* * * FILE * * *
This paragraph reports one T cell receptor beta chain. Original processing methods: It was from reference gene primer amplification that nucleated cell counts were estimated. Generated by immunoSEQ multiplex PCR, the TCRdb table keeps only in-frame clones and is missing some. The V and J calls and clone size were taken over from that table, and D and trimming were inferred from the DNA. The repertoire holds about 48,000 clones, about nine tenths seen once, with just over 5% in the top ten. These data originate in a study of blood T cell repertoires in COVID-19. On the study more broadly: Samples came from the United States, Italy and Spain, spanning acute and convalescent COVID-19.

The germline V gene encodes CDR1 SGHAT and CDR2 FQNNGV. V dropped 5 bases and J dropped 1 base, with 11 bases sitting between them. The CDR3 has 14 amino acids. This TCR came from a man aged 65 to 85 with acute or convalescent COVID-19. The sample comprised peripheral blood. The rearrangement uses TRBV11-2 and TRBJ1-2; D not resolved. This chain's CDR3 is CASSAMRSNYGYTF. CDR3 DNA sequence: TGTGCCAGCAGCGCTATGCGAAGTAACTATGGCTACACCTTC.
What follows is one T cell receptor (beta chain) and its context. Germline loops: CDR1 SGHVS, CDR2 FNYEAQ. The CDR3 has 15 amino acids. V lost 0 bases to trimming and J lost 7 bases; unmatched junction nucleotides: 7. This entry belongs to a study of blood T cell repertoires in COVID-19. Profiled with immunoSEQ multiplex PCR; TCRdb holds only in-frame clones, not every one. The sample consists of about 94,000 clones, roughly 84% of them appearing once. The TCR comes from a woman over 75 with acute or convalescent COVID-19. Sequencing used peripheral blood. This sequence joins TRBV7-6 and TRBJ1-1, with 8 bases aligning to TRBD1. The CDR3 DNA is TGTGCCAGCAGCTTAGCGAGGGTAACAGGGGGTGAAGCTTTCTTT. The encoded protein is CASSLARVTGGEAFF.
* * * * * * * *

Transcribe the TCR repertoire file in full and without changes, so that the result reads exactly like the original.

This paragraph reports one T cell receptor beta chain. Original processing methods: It was from reference gene primer amplification that nucleated cell counts were estimated. Generated by immunoSEQ multiplex PCR, the TCRdb table keeps only in-frame clones and is missing some. The V and J calls and clone size were taken over from that table, and D and trimming were inferred from the DNA. The repertoire holds about 48,000 clones, about nine tenths seen once, with just over 5% in the top ten. These data originate in a study of blood T cell repertoires in COVID-19. On the study more broadly: Samples came from the United States, Italy and Spain, spanning acute and convalescent COVID-19.

The germline V gene encodes CDR1 SGHAT and CDR2 FQNNGV. V dropped 5 bases and J dropped 1 base, with 11 bases sitting between them. The CDR3 has 14 amino acids. This TCR came from a man aged 65 to 85 with acute or convalescent COVID-19. The sample comprised peripheral blood. The rearrangement uses TRBV11-2 and TRBJ1-2; D not resolved. This chain's CDR3 is CASSAMRSNYGYTF. CDR3 DNA sequence: TGTGCCAGCAGCGCTATGCGAAGTAACTATGGCTACACCTTC.
What follows is one T cell receptor (beta chain) and its context. Germline loops: CDR1 SGHVS, CDR2 FNYEAQ. The CDR3 has 15 amino acids. V lost 0 bases to trimming and J lost 7 bases; unmatched junction nucleotides: 7. This entry belongs to a study of blood T cell repertoires in COVID-19. Profiled with immunoSEQ multiplex PCR; TCRdb holds only in-frame clones, not every one. The sample consists of about 94,000 clones, roughly 84% of them appearing once. The TCR comes from a woman over 75 with acute or convalescent COVID-19. Sequencing used peripheral blood. This sequence joins TRBV7-6 and TRBJ1-1, with 8 bases aligning to TRBD1. The CDR3 DNA is TGTGCCAGCAGCTTAGCGAGGGTAACAGGGGGTGAAGCTTTCTTT. The encoded protein is CASSLARVTGGEAFF.